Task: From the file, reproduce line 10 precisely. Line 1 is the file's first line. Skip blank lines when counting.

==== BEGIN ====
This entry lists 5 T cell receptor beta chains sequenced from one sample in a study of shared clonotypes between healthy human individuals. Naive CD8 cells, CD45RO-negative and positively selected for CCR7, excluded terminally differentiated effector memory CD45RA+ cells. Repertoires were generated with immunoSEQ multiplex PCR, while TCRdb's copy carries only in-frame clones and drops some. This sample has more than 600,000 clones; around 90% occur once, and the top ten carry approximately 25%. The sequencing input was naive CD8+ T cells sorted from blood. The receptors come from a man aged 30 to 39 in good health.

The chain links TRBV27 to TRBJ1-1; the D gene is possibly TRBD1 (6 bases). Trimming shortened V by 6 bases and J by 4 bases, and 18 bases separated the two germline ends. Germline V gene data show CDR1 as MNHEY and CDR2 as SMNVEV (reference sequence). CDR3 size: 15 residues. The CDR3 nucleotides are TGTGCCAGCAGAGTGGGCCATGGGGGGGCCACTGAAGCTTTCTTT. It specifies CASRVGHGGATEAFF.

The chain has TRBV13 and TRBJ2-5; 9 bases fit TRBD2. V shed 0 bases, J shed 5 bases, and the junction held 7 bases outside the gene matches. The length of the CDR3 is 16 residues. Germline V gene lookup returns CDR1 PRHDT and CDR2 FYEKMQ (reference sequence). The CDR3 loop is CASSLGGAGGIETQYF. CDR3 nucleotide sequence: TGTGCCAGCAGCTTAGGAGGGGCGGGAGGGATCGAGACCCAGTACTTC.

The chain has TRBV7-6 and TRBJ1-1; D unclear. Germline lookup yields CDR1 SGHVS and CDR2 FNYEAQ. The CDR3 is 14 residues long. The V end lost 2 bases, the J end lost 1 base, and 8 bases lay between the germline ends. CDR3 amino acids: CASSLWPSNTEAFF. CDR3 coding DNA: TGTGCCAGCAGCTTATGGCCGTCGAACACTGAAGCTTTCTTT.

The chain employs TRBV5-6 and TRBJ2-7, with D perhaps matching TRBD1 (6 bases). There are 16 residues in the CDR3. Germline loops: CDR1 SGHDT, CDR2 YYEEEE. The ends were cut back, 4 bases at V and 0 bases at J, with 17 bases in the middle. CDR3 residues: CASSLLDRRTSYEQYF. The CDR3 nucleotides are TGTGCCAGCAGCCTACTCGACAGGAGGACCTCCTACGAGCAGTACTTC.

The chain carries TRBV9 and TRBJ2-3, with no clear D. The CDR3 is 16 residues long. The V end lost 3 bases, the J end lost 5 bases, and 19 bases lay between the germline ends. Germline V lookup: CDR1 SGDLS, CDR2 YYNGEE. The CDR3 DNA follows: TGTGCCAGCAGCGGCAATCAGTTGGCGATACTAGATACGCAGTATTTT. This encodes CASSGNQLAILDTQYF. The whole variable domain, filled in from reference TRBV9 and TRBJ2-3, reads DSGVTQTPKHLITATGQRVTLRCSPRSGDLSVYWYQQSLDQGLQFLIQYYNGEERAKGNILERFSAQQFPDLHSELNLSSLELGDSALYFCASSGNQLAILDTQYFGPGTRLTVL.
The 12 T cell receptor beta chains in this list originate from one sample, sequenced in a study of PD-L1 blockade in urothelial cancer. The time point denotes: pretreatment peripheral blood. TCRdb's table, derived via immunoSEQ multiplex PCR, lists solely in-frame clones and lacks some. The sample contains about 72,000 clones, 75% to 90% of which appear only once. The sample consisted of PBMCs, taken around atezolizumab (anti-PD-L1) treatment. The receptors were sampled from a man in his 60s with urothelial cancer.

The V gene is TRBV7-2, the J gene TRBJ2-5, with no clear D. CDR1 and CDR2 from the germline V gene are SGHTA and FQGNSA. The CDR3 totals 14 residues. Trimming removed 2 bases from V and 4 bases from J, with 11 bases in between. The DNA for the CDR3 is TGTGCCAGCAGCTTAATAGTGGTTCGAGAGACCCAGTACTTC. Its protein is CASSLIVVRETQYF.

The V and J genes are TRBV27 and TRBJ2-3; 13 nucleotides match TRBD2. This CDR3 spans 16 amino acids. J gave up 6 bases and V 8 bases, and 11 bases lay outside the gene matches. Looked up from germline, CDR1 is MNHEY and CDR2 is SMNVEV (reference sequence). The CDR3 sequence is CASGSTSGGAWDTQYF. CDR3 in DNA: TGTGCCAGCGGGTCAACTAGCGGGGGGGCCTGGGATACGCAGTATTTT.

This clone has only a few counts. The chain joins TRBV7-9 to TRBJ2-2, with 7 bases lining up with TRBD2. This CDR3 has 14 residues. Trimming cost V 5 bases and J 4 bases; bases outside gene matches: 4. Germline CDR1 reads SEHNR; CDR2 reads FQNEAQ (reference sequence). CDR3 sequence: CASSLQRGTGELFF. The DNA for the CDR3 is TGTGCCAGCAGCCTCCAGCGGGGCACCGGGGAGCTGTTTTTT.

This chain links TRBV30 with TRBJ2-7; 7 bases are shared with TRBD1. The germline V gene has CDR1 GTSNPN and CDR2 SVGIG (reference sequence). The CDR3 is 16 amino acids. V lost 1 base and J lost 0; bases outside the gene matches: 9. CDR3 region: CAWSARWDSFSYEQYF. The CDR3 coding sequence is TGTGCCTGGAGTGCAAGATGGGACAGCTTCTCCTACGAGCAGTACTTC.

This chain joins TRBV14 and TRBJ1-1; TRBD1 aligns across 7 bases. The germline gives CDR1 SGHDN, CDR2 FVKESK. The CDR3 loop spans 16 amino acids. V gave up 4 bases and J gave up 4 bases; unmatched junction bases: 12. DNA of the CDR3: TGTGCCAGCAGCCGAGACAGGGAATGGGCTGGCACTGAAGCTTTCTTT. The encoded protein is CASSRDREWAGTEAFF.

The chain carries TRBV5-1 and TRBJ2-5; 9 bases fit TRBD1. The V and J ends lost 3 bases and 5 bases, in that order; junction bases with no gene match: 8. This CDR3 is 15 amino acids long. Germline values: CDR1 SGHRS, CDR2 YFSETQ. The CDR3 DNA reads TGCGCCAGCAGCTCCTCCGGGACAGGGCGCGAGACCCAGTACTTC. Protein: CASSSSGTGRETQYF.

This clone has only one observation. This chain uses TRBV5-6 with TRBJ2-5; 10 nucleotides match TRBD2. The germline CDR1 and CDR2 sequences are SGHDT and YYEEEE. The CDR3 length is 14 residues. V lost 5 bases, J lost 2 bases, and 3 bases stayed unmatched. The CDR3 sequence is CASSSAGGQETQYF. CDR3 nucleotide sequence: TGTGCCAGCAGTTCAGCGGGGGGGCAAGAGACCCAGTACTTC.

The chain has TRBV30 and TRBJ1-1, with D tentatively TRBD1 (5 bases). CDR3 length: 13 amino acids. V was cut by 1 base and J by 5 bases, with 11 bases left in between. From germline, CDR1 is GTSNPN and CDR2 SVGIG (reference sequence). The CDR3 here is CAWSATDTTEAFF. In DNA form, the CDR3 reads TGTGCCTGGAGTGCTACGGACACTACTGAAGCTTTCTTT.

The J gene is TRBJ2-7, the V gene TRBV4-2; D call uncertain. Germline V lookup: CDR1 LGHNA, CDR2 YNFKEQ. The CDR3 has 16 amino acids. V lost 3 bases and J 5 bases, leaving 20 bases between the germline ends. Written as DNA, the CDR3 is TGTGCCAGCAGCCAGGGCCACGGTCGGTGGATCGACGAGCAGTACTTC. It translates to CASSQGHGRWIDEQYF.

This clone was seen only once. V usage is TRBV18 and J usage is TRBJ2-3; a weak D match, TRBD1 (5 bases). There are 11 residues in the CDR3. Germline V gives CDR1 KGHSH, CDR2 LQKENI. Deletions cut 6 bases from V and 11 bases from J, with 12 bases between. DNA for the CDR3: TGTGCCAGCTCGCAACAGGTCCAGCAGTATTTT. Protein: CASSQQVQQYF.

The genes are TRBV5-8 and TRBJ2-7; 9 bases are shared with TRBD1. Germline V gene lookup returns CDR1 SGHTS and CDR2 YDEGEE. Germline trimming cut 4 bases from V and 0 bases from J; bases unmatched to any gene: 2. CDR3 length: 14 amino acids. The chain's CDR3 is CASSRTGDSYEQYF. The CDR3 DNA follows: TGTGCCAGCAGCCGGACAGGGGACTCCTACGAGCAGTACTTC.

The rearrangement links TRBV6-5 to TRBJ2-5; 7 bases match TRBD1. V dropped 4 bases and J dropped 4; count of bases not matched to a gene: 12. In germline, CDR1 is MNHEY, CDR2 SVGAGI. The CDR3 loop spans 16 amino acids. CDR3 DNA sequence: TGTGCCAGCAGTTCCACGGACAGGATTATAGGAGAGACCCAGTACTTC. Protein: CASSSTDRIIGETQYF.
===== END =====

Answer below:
This clone has only a few counts. The chain joins TRBV7-9 to TRBJ2-2, with 7 bases lining up with TRBD2. This CDR3 has 14 residues. Trimming cost V 5 bases and J 4 bases; bases outside gene matches: 4. Germline CDR1 reads SEHNR; CDR2 reads FQNEAQ (reference sequence). CDR3 sequence: CASSLQRGTGELFF. The DNA for the CDR3 is TGTGCCAGCAGCCTCCAGCGGGGCACCGGGGAGCTGTTTTTT.